We cook (or pasteurize) our ice cream base in order to kill as many microorganisms as possible, making the ice cream safe to eat. But if we don’t cool our cooked base quickly—if we take the 165F base and stick it in the refrigerator, for example—the time it takes for the temperature to fall back to 40F to 45F allows for those microorganisms to multiply again. That’s why we use an ice bath to rapidly cool the base. The easiest place to create an ice bath is in your kitchen sink. Fill the sink a quarter of the way with cold water and add a few handfuls of ice. Then gently lower the ice cream base into the ice bath. Let cool for 15 to 20 minutes, stirring occasionally. Make sure your base has cooled completely before churning.

Adding Swirls and Mix-ins

Nearly all swirls and mix-ins are added after the ice cream has been churned. Otherwise, swirls would simply blend into the ice cream as it churns, and mix-ins would sink to the bottom. When the ice cream has finished churning, get a freezer-proof plastic storage container. This is the time to add swirls and mix-ins. For swirls, transfer two scoops of ice cream to the storage container, then drizzle (or spoon) the chocolate (or jam or peanut butter) over the ice cream. Be careful not to overmix it into the ice cream. Repeat with two more scoops of ice cream, more drizzle, and so on, until all of the ice cream has been added to the storage container and mixed with the swirl. Move quickly or the ice cream will melt. Mix-ins are easier. Just stir them in as you transfer the ice cream to the storage container. Use as little or as much as you’d like. Our goal in the shop is to go overboard with mix-ins, but perhaps you prefer a lighter hand. It’s up to you. All the recipes for mixins make approximately one tray, but that it is more than necessary for the recipe of ice cream. Enjoy the leftovers!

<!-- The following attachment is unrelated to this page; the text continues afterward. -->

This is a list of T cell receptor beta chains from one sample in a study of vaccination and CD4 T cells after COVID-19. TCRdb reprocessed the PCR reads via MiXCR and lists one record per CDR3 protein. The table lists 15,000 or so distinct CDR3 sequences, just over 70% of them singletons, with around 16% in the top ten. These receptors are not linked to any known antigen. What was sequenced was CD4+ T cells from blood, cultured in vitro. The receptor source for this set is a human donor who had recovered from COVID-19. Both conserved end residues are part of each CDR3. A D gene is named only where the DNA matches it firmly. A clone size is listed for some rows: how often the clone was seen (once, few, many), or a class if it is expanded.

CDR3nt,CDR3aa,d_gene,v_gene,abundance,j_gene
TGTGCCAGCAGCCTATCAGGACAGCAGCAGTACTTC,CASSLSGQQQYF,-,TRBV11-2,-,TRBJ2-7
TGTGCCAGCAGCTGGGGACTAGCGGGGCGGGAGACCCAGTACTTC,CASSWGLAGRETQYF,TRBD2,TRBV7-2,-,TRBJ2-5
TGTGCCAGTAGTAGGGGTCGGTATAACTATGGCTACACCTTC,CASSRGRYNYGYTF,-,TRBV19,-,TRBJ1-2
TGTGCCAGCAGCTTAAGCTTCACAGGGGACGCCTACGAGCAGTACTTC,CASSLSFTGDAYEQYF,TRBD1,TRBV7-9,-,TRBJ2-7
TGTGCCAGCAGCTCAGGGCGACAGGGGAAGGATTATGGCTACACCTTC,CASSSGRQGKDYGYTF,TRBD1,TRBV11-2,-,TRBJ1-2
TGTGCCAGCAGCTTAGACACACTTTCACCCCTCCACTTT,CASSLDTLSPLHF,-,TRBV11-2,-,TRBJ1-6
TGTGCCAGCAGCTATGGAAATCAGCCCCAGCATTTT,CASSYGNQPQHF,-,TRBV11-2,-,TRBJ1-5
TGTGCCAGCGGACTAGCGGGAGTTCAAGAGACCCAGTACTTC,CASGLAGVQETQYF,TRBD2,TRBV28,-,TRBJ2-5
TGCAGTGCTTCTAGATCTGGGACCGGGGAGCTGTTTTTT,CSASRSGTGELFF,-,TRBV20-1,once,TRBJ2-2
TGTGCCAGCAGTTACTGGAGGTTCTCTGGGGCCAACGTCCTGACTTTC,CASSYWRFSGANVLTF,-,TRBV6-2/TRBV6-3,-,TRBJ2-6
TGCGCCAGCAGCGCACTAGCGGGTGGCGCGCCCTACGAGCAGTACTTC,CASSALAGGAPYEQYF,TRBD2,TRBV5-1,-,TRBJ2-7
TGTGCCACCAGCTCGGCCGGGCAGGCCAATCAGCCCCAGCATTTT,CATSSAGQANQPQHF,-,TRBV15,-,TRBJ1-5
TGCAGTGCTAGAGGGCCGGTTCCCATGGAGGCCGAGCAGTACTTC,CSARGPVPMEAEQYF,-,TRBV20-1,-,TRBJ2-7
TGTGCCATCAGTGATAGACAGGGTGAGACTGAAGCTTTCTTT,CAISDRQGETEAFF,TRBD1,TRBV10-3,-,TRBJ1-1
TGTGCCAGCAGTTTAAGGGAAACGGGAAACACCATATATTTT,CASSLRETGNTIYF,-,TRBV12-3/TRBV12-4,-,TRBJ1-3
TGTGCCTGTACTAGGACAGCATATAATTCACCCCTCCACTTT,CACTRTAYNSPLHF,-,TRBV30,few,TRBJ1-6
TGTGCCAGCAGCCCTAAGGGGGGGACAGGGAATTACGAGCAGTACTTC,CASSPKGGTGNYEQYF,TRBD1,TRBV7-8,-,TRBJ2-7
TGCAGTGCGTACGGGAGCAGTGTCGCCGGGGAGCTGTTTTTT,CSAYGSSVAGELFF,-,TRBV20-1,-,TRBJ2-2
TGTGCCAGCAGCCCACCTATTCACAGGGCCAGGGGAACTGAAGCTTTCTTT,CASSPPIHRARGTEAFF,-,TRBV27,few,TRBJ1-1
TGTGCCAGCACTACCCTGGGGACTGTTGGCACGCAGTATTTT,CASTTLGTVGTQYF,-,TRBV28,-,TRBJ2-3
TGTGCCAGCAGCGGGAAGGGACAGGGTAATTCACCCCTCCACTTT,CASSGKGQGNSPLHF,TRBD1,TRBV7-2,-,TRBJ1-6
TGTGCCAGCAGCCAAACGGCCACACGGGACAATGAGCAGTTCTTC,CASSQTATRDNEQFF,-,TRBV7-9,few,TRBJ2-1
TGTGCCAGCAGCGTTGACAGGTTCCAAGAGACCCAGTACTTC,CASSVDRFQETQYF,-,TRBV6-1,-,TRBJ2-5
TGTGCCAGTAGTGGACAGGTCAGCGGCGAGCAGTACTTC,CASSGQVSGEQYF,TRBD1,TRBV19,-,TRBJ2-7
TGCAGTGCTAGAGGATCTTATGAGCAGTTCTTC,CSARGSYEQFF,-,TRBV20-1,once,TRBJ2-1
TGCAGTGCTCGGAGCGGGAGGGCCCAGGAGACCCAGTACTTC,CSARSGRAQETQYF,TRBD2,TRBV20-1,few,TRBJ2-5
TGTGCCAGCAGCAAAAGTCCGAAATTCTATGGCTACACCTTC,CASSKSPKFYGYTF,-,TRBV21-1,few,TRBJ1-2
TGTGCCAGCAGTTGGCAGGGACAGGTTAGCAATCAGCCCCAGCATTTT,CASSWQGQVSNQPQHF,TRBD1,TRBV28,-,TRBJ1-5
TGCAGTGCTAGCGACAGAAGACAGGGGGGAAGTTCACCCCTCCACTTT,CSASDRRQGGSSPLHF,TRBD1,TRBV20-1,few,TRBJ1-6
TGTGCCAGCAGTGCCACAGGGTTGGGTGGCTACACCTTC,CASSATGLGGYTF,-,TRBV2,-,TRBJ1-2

Facts and Figures

  • All of the recipes yield approximately 1 quart of ice cream.
  • One quart of ice cream should serve about 8 people, or make 8 half-cup servings.
  • All of the recipes will keep for up to 1 week (or so). After about a week, homemade ice cream will begin to form ice crystals and will lose its creamy, smooth texture.